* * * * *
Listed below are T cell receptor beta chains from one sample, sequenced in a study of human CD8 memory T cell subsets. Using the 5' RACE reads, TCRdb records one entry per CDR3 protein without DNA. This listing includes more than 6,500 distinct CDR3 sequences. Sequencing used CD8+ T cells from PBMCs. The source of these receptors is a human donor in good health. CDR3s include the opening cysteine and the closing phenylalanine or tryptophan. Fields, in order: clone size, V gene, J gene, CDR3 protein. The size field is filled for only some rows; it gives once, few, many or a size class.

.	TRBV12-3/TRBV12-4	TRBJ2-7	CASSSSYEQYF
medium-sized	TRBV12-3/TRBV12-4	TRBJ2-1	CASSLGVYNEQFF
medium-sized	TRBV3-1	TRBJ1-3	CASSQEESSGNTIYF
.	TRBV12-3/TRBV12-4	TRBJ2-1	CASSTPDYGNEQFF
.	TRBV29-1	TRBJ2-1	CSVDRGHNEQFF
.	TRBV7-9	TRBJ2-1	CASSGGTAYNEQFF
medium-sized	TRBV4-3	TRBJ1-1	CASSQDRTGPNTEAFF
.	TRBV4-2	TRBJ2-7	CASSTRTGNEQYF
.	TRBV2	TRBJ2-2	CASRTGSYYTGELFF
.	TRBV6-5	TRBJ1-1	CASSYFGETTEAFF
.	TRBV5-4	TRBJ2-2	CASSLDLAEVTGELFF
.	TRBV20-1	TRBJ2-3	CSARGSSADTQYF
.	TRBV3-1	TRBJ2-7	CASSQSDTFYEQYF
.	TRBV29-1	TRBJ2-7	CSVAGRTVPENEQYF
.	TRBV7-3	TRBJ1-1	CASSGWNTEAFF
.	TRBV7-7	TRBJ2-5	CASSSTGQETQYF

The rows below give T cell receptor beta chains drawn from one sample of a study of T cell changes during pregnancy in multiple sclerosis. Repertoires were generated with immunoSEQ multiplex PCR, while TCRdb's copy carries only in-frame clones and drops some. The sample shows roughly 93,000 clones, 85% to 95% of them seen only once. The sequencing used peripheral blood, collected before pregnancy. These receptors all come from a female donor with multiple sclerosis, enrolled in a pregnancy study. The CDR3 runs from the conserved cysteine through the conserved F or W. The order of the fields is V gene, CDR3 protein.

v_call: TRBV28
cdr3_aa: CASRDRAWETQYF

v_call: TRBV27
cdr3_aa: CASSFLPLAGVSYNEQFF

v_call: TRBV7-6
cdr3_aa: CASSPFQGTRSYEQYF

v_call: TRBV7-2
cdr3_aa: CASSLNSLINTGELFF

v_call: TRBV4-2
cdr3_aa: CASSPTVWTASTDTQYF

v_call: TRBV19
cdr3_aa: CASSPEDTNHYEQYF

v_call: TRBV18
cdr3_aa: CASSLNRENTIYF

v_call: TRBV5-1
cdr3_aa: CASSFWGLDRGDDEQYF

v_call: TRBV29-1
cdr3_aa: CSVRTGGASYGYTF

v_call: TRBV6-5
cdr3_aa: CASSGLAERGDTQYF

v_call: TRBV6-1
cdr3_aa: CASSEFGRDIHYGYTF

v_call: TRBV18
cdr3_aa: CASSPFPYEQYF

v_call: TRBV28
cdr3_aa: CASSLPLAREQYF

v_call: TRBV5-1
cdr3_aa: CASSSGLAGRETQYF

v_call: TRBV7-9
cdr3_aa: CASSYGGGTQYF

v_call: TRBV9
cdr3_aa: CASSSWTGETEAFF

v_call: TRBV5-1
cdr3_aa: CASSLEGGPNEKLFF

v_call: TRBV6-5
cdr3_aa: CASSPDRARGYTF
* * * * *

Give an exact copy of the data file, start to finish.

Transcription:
Listed below are T cell receptor beta chains from one sample, sequenced in a study of human CD8 memory T cell subsets. Using the 5' RACE reads, TCRdb records one entry per CDR3 protein without DNA. This listing includes more than 6,500 distinct CDR3 sequences. Sequencing used CD8+ T cells from PBMCs. The source of these receptors is a human donor in good health. CDR3s include the opening cysteine and the closing phenylalanine or tryptophan. Fields, in order: clone size, V gene, J gene, CDR3 protein. The size field is filled for only some rows; it gives once, few, many or a size class.

.	TRBV12-3/TRBV12-4	TRBJ2-7	CASSSSYEQYF
medium-sized	TRBV12-3/TRBV12-4	TRBJ2-1	CASSLGVYNEQFF
medium-sized	TRBV3-1	TRBJ1-3	CASSQEESSGNTIYF
.	TRBV12-3/TRBV12-4	TRBJ2-1	CASSTPDYGNEQFF
.	TRBV29-1	TRBJ2-1	CSVDRGHNEQFF
.	TRBV7-9	TRBJ2-1	CASSGGTAYNEQFF
medium-sized	TRBV4-3	TRBJ1-1	CASSQDRTGPNTEAFF
.	TRBV4-2	TRBJ2-7	CASSTRTGNEQYF
.	TRBV2	TRBJ2-2	CASRTGSYYTGELFF
.	TRBV6-5	TRBJ1-1	CASSYFGETTEAFF
.	TRBV5-4	TRBJ2-2	CASSLDLAEVTGELFF
.	TRBV20-1	TRBJ2-3	CSARGSSADTQYF
.	TRBV3-1	TRBJ2-7	CASSQSDTFYEQYF
.	TRBV29-1	TRBJ2-7	CSVAGRTVPENEQYF
.	TRBV7-3	TRBJ1-1	CASSGWNTEAFF
.	TRBV7-7	TRBJ2-5	CASSSTGQETQYF

The rows below give T cell receptor beta chains drawn from one sample of a study of T cell changes during pregnancy in multiple sclerosis. Repertoires were generated with immunoSEQ multiplex PCR, while TCRdb's copy carries only in-frame clones and drops some. The sample shows roughly 93,000 clones, 85% to 95% of them seen only once. The sequencing used peripheral blood, collected before pregnancy. These receptors all come from a female donor with multiple sclerosis, enrolled in a pregnancy study. The CDR3 runs from the conserved cysteine through the conserved F or W. The order of the fields is V gene, CDR3 protein.

v_call: TRBV28
cdr3_aa: CASRDRAWETQYF

v_call: TRBV27
cdr3_aa: CASSFLPLAGVSYNEQFF

v_call: TRBV7-6
cdr3_aa: CASSPFQGTRSYEQYF

v_call: TRBV7-2
cdr3_aa: CASSLNSLINTGELFF

v_call: TRBV4-2
cdr3_aa: CASSPTVWTASTDTQYF

v_call: TRBV19
cdr3_aa: CASSPEDTNHYEQYF

v_call: TRBV18
cdr3_aa: CASSLNRENTIYF

v_call: TRBV5-1
cdr3_aa: CASSFWGLDRGDDEQYF

v_call: TRBV29-1
cdr3_aa: CSVRTGGASYGYTF

v_call: TRBV6-5
cdr3_aa: CASSGLAERGDTQYF

v_call: TRBV6-1
cdr3_aa: CASSEFGRDIHYGYTF

v_call: TRBV18
cdr3_aa: CASSPFPYEQYF

v_call: TRBV28
cdr3_aa: CASSLPLAREQYF

v_call: TRBV5-1
cdr3_aa: CASSSGLAGRETQYF

v_call: TRBV7-9
cdr3_aa: CASSYGGGTQYF

v_call: TRBV9
cdr3_aa: CASSSWTGETEAFF

v_call: TRBV5-1
cdr3_aa: CASSLEGGPNEKLFF

v_call: TRBV6-5
cdr3_aa: CASSPDRARGYTF